A British woman in her eighties has managed to shrink her lung cancer using nothing but cannabis oil, according to a new paper in the prestigious journal BMJ Case Reports[i]. Unsurprisingly, the woman’s story has generated a great deal of excitement and debate, and provides much-needed scientific evidence for the potential of cannabis to treat cancer.
Using Cannabis To Treat Lung Cancer
According to the study authors, the octogenarian woman was first diagnosed with lung cancer in June 2018, at which point her tumour measured 41 millimetres across. She was offered a series of surgical treatment options but refused them all, so doctors placed her under “watch and wait” surveillance.
On the recommendation of a family member, the patient began taking cannabis oil two months after her lung cancer diagnosis, but didn’t initially tell her doctors. She continued to report to hospital for follow-up scans every three to six months, leaving doctors flabbergasted as they watched her cancer shrink progressively over the next two-and-a-half years.
By February 2021, the woman’s tumour had decreased in diameter to just ten millimetres, representing a 76 percent reduction in size. It was at this stage that she revealed that she had been using cannabis oil to treat her lung cancer.
The authors are keen to stress that apart from using cannabis, the woman did not change any other elements of her lifestyle, and even continued smoking cigarettes at a rate of one pack a week throughout this period. To put this case into a bit of perspective, patients who refuse conventional treatments for lung cancer typically survive for about seven months, while only 15 percent who undergo treatment live for more than five years.
Amazingly, however, this patient’s lung cancer appears to have been overcome thanks to a cannabis oil containing 19.5 percent THC, 20.05 percent CBD and 23.8 percent THCA. The woman in question says she took 0.5 millilitres of this product two or three times a day throughout this period.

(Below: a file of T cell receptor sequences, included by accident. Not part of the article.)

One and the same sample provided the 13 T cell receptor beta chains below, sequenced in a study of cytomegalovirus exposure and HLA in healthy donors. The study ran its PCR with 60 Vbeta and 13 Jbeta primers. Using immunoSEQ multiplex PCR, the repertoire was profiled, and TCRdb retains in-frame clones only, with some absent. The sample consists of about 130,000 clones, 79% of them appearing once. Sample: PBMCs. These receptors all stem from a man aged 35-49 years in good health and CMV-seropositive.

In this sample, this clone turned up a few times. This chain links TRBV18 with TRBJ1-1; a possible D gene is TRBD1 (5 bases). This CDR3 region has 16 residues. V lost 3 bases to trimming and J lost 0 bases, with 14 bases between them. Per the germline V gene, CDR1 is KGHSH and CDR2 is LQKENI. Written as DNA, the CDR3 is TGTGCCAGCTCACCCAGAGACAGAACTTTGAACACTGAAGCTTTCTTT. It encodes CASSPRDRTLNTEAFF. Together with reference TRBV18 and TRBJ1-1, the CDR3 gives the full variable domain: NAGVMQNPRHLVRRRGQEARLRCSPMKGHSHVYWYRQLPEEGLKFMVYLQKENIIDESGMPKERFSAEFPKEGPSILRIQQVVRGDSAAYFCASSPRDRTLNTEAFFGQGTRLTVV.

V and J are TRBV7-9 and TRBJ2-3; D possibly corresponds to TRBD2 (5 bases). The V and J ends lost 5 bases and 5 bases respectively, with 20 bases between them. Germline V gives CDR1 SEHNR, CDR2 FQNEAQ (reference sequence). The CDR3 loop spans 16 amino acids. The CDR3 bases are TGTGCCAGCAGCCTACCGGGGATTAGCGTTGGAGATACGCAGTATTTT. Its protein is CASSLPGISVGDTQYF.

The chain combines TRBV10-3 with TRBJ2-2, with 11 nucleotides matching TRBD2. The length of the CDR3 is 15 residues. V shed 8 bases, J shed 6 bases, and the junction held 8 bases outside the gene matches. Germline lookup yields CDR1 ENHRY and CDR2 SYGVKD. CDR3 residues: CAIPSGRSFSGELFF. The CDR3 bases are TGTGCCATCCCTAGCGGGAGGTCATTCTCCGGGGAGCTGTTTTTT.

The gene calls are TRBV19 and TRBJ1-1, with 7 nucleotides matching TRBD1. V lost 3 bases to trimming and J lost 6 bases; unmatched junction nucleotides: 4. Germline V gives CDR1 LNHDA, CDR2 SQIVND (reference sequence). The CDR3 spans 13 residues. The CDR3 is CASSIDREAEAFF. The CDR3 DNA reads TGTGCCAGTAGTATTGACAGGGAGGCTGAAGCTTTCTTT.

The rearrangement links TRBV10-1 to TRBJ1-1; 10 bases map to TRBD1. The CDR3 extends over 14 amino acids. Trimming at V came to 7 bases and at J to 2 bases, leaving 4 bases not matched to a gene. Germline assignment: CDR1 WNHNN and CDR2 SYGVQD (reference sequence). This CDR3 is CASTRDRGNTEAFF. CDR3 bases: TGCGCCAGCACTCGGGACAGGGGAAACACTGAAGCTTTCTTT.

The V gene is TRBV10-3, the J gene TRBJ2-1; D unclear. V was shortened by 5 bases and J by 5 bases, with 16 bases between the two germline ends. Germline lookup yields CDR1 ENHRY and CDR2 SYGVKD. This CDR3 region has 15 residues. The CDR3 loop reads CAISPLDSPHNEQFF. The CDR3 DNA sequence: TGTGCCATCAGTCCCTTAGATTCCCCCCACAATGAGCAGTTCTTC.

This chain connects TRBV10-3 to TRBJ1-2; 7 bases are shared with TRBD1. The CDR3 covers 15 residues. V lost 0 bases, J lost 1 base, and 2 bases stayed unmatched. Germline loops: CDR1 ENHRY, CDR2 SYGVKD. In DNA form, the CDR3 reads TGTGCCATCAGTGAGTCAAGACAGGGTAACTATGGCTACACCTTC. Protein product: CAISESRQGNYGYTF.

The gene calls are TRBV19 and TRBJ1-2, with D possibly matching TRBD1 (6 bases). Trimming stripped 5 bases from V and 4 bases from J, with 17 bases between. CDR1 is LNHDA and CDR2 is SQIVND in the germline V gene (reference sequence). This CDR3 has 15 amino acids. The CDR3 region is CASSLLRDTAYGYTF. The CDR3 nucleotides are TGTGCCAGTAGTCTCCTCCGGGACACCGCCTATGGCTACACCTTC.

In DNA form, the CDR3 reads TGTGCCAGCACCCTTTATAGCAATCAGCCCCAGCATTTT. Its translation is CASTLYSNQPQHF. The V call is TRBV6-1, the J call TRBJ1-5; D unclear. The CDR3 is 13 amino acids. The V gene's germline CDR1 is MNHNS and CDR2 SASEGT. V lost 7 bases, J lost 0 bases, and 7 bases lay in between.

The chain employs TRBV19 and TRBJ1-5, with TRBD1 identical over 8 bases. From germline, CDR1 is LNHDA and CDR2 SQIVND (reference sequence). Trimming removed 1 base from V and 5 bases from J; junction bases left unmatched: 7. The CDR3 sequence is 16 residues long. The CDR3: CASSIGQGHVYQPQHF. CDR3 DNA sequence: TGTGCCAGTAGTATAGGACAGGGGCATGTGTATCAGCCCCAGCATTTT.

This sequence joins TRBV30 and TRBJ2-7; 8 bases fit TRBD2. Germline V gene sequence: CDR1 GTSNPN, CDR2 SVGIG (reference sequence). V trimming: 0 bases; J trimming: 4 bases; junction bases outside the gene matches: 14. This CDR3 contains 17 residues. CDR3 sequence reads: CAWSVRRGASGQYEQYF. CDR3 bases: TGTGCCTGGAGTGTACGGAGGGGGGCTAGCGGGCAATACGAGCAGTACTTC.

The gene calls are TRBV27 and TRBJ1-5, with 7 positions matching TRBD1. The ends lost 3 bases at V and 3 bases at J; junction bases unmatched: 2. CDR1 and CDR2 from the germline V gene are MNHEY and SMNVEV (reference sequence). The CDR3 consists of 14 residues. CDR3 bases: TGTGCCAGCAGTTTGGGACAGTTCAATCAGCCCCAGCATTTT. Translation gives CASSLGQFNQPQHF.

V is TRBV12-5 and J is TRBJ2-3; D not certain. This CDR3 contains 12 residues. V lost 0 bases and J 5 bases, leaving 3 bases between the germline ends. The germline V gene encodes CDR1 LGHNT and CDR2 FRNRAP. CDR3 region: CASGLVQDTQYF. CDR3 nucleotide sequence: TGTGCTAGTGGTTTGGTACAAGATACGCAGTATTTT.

“I was not very interested in traditional cancer treatments as I was worried about the risks of surgery, and I saw my late husband suffer through the side effects of radiotherapy,” she told the study authors. “My relative suggested that I should try ‘cannabidiol (CBD) oil’ to treat my cancer, and I have been taking it regularly ever since. I am ‘over the moon’ with my cancer shrinking, which I believe was caused by the ‘CBD oil’.”
Does This Mean Cannabis Cures Lung Cancer?
Summing up their case study, the researchers state that “although there appears to be a relationship between the intake of ‘CBD oil’ and the observed tumour regression, we are unable to conclusively confirm that the tumour regression is due to the patient taking ‘CBD oil’.” In other words, this report provides some intriguing food for thought, but a single case is insufficient to prove definitively whether or not cannabis can cure lung cancer.
Responding to the study, prominent neuroscientist and drugs expert Professor David Nutt explained that “such case reports are biologically credible given the adaptogenic nature of the endocannabinoid system… [However,] a case report itself is not sufficient to give any form of proof that one thing caused the other – we need trials for that.”
To date, no large-scale human trials have been conducted to investigate the efficacy of cannabis at treating lung cancer, although it’s worth mentioning that this is not the first case study of its kind. In 2019, for instance, a similar study documented the recovery of an 81-year-old man who treated his own lung cancer using cannabis oil. In this case, the patient used a product containing only CBD, and saw his tumour shrink from 2.5 centimetres by 2.5 centimetres to just 1.3 by 0.6 centimetres over the course of 13 months[ii].
Overall, it’s impossible to say whether or not cannabis can be used to treat lung cancer without major clinical trials. If nothing else, though, case studies like these serve to justify more research on this potentially life-saving topic.
[i] Liew KL, Capuano E, Yung BLung cancer patient who had declined conventional cancer treatment: could the self-administration of ‘CBD oil’ be contributing to the observed tumour regression?BMJ Case Reports CP 2021;14:e244195. – https://casereports.bmj.com/content/14/10/e244195
[ii] Sulé-Suso J, Watson NA, van Pittius DG, Jegannathen A. Striking lung cancer response to self-administration of cannabidiol: A case report and literature review. SAGE open medical case reports. 2019 Feb;7:2050313X19832160. – https://journals.sagepub.com/doi/full/10.1177/2050313X19832160